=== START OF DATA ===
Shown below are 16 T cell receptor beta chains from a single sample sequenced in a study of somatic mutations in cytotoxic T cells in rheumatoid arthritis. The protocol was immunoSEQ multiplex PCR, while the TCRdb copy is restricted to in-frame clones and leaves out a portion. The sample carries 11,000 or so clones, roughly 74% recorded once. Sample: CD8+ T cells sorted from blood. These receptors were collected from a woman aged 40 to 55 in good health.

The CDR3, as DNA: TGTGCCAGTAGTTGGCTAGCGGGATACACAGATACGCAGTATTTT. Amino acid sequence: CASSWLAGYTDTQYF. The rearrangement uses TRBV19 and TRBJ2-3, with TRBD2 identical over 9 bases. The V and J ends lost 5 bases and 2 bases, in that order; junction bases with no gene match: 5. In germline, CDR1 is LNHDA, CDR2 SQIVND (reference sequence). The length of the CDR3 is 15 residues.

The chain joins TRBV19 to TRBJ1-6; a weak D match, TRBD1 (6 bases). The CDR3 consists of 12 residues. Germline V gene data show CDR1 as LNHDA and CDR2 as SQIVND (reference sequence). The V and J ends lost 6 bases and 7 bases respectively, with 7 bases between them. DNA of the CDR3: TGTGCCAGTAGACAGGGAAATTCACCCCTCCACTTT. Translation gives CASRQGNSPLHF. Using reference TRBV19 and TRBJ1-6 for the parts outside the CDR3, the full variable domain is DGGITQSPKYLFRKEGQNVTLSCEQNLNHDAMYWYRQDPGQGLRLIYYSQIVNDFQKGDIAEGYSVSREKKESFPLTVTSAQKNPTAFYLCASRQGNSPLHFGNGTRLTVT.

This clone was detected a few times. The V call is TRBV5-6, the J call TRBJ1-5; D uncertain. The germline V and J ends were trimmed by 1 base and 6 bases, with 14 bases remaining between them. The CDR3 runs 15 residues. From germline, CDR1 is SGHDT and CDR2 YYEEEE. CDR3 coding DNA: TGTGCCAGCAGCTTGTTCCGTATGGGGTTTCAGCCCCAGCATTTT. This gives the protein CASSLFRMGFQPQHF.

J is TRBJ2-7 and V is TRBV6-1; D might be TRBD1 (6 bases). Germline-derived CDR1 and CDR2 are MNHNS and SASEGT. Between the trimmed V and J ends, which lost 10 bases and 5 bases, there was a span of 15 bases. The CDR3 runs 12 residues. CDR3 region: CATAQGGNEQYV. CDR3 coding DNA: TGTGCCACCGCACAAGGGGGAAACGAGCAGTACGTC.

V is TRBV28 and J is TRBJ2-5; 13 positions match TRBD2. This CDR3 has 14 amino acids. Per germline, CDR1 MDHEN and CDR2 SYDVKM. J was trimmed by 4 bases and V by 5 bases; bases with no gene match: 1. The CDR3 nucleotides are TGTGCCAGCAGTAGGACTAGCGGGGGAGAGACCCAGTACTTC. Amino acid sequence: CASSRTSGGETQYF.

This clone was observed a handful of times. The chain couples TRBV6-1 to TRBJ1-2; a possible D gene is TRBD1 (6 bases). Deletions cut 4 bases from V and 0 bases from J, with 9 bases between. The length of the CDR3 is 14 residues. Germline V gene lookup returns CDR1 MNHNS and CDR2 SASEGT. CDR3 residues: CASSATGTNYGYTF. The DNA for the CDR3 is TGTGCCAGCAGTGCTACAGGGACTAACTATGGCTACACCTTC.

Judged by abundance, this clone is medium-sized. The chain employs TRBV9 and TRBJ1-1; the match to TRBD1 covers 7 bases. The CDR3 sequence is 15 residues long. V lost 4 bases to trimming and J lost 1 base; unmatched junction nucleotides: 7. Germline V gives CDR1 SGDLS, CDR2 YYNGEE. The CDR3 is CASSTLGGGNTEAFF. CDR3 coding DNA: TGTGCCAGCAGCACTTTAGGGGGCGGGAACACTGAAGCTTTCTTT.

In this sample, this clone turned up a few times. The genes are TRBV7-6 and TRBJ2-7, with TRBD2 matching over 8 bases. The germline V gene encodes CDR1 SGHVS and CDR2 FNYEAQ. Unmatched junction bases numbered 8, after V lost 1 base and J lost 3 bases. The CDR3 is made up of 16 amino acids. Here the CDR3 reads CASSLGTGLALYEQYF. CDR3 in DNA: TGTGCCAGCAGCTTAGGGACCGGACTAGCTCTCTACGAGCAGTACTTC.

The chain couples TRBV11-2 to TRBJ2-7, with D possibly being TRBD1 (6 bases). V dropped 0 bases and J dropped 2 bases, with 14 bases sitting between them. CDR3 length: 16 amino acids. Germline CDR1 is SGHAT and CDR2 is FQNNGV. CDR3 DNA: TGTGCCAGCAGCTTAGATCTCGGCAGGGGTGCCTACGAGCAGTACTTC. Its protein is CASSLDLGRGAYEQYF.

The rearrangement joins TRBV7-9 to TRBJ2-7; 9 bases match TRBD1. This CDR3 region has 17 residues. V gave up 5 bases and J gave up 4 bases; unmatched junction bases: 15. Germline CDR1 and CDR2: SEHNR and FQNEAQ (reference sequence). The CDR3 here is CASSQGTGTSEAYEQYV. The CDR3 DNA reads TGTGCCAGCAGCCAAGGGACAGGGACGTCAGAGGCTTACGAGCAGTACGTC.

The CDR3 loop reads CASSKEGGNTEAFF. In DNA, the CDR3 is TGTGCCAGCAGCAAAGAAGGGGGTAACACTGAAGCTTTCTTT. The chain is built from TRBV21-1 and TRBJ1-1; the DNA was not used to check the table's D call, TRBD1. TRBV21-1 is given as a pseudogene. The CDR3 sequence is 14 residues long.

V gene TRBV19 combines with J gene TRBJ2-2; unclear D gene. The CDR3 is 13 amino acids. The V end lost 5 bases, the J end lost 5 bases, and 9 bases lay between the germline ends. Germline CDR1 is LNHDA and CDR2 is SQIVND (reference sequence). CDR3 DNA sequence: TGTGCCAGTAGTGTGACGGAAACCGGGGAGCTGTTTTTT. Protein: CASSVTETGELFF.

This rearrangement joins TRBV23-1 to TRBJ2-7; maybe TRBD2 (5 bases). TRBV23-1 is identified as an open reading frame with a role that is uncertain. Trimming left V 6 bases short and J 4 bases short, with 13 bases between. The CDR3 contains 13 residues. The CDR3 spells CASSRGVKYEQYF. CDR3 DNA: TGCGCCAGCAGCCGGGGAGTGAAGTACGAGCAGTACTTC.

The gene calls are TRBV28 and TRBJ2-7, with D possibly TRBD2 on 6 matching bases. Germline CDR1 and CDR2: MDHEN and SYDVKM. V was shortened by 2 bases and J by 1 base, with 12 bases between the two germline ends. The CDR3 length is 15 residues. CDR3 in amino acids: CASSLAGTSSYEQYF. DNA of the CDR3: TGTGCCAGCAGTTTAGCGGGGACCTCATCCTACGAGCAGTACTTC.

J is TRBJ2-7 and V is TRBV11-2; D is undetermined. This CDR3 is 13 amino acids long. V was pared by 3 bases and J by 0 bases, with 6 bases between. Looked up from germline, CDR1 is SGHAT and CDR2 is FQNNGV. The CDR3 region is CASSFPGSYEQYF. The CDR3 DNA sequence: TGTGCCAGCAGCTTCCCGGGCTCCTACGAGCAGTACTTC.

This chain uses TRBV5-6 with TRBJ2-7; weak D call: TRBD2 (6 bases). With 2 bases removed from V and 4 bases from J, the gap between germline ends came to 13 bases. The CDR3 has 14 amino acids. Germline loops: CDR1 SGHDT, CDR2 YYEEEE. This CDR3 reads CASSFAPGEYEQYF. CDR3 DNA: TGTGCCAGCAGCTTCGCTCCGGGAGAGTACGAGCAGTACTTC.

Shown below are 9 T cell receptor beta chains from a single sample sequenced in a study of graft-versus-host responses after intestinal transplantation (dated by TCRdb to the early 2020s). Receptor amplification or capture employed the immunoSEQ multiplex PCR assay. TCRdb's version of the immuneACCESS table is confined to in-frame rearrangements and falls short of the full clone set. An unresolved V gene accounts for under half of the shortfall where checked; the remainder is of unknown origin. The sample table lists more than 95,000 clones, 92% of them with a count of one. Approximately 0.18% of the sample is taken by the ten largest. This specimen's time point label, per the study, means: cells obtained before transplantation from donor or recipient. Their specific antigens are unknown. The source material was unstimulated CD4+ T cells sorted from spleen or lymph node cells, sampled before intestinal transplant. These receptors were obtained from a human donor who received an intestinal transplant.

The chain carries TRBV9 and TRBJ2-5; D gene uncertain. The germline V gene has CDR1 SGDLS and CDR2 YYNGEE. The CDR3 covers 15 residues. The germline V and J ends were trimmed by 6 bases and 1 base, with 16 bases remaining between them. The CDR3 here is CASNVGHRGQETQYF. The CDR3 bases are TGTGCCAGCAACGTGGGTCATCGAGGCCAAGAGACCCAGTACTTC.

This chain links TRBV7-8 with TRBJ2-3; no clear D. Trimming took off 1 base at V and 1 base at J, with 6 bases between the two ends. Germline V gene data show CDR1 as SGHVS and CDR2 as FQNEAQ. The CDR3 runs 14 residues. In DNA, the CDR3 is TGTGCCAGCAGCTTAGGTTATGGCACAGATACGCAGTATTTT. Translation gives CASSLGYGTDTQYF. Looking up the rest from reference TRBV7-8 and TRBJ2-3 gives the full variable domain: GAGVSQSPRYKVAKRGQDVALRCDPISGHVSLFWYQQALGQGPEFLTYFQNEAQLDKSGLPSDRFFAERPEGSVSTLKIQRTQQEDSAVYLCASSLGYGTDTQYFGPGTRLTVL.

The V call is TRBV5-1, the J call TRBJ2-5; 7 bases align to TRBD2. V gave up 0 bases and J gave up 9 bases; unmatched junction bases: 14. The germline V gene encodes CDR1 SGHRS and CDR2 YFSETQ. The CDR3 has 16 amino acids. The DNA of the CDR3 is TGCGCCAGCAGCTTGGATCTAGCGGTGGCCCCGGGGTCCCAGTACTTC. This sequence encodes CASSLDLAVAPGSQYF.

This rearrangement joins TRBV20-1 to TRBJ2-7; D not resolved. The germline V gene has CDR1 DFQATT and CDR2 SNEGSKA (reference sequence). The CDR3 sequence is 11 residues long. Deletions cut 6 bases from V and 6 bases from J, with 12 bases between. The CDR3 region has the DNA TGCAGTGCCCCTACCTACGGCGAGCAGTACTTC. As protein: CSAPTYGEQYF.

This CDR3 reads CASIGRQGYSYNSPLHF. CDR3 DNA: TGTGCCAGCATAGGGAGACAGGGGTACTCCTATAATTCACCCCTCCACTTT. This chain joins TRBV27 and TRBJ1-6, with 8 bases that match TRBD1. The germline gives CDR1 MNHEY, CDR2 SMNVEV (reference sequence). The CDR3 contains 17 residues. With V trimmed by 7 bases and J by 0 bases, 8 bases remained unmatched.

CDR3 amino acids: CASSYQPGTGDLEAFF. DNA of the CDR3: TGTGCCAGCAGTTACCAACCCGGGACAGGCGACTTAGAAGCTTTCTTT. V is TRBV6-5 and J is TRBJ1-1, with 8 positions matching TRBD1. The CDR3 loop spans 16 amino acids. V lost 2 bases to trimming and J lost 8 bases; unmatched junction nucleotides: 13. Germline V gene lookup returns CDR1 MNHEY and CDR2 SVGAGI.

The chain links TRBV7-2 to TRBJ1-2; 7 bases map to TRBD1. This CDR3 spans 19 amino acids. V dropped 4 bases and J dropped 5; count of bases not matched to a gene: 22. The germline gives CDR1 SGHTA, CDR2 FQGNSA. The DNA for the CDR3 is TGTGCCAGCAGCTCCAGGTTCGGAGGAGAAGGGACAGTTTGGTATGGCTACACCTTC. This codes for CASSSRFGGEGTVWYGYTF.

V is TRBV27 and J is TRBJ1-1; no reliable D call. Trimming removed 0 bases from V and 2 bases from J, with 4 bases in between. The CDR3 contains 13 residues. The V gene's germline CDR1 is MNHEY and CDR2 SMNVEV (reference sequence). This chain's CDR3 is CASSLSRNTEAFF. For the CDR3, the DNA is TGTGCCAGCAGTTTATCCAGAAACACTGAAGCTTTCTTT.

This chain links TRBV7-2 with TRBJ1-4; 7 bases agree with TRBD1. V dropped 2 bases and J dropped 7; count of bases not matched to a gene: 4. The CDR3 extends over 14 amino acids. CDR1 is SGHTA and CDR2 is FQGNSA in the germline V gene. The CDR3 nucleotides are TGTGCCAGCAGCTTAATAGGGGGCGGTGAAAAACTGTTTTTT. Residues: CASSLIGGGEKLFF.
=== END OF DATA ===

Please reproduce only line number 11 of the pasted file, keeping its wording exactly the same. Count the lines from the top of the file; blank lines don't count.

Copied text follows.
The rearrangement joins TRBV7-9 to TRBJ2-7; 9 bases match TRBD1. This CDR3 region has 17 residues. V gave up 5 bases and J gave up 4 bases; unmatched junction bases: 15. Germline CDR1 and CDR2: SEHNR and FQNEAQ (reference sequence). The CDR3 here is CASSQGTGTSEAYEQYV. The CDR3 DNA reads TGTGCCAGCAGCCAAGGGACAGGGACGTCAGAGGCTTACGAGCAGTACGTC.